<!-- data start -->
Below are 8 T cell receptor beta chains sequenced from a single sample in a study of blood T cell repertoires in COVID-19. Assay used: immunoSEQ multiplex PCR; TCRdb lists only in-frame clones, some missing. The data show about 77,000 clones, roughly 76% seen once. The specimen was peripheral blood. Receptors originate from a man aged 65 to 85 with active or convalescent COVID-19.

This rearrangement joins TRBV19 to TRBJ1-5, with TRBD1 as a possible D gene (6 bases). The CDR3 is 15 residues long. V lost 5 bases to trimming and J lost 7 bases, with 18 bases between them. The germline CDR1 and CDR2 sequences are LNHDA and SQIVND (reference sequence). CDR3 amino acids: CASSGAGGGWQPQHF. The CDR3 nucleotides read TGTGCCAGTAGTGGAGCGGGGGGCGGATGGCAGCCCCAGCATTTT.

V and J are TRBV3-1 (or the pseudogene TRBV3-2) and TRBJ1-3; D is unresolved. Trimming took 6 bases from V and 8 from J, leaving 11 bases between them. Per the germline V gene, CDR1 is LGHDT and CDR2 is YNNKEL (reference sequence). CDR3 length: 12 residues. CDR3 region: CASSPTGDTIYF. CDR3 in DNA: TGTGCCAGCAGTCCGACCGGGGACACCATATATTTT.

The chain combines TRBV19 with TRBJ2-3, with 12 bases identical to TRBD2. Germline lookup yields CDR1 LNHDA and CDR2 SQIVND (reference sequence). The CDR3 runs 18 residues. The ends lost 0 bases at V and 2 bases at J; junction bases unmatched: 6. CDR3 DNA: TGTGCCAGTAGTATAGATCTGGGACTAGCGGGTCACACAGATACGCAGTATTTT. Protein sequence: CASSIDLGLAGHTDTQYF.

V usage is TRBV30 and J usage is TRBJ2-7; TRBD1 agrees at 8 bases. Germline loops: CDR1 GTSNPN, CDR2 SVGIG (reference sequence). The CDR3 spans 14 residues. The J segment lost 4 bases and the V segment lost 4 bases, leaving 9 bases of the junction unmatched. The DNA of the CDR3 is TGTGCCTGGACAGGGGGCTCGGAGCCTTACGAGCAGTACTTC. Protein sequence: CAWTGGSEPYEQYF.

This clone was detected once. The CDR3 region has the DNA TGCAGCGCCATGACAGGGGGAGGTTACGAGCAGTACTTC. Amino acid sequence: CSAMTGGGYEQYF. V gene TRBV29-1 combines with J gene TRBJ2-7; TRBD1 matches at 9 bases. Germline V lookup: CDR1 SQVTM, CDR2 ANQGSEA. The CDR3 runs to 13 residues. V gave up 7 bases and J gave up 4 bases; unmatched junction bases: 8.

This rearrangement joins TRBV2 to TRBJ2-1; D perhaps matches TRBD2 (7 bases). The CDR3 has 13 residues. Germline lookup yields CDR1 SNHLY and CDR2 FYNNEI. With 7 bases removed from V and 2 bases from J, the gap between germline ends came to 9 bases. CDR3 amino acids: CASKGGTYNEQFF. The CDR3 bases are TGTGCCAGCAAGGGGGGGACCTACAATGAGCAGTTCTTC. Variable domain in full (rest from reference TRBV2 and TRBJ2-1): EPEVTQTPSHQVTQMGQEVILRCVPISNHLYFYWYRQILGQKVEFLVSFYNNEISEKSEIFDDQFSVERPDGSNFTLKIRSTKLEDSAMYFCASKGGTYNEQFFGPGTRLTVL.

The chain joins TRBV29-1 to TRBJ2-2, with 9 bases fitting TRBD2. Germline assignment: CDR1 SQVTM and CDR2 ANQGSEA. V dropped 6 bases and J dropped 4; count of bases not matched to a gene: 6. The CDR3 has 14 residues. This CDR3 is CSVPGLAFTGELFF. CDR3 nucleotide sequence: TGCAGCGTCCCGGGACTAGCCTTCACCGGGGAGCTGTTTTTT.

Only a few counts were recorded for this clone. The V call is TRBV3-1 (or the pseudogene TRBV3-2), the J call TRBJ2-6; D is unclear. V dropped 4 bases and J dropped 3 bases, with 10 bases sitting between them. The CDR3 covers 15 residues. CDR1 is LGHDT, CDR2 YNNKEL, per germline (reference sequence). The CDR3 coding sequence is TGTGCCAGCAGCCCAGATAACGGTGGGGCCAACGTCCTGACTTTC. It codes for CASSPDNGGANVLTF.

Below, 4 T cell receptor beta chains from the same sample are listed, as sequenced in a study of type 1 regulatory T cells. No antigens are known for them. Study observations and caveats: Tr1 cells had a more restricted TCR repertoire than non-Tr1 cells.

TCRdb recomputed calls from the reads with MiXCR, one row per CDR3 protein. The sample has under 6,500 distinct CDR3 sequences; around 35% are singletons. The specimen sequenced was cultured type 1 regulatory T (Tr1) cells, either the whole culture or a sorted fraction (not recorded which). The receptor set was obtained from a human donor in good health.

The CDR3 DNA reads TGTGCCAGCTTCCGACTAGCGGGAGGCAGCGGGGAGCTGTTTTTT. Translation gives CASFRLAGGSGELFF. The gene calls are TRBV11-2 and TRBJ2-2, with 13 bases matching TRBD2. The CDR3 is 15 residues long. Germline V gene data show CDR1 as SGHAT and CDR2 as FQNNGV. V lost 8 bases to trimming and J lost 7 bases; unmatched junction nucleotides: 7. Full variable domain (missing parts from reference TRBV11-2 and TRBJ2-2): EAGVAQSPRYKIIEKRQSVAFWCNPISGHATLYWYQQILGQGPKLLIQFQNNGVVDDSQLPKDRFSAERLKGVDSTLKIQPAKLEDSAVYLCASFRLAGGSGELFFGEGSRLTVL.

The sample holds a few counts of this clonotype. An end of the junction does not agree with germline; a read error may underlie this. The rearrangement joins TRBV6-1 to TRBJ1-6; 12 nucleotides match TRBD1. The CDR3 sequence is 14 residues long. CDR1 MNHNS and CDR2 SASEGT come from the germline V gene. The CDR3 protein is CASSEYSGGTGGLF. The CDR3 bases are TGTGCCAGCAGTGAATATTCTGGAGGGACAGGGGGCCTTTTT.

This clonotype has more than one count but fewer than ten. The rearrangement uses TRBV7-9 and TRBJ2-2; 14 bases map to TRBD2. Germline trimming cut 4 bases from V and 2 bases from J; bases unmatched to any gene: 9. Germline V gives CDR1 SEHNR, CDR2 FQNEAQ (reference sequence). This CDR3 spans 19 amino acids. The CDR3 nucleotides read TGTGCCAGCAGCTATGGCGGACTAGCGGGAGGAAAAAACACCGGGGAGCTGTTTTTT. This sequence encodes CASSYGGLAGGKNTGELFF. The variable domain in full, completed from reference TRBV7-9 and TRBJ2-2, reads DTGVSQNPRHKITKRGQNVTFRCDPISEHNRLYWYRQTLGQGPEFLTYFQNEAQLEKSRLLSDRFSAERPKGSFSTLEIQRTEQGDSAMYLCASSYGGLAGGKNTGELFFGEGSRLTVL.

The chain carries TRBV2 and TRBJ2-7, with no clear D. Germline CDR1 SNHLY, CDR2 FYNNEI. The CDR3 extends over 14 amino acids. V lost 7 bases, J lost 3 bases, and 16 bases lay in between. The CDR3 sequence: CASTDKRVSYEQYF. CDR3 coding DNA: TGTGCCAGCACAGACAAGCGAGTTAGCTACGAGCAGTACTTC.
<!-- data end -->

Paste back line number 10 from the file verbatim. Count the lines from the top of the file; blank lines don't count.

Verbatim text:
Below, 4 T cell receptor beta chains from the same sample are listed, as sequenced in a study of type 1 regulatory T cells. No antigens are known for them. Study observations and caveats: Tr1 cells had a more restricted TCR repertoire than non-Tr1 cells.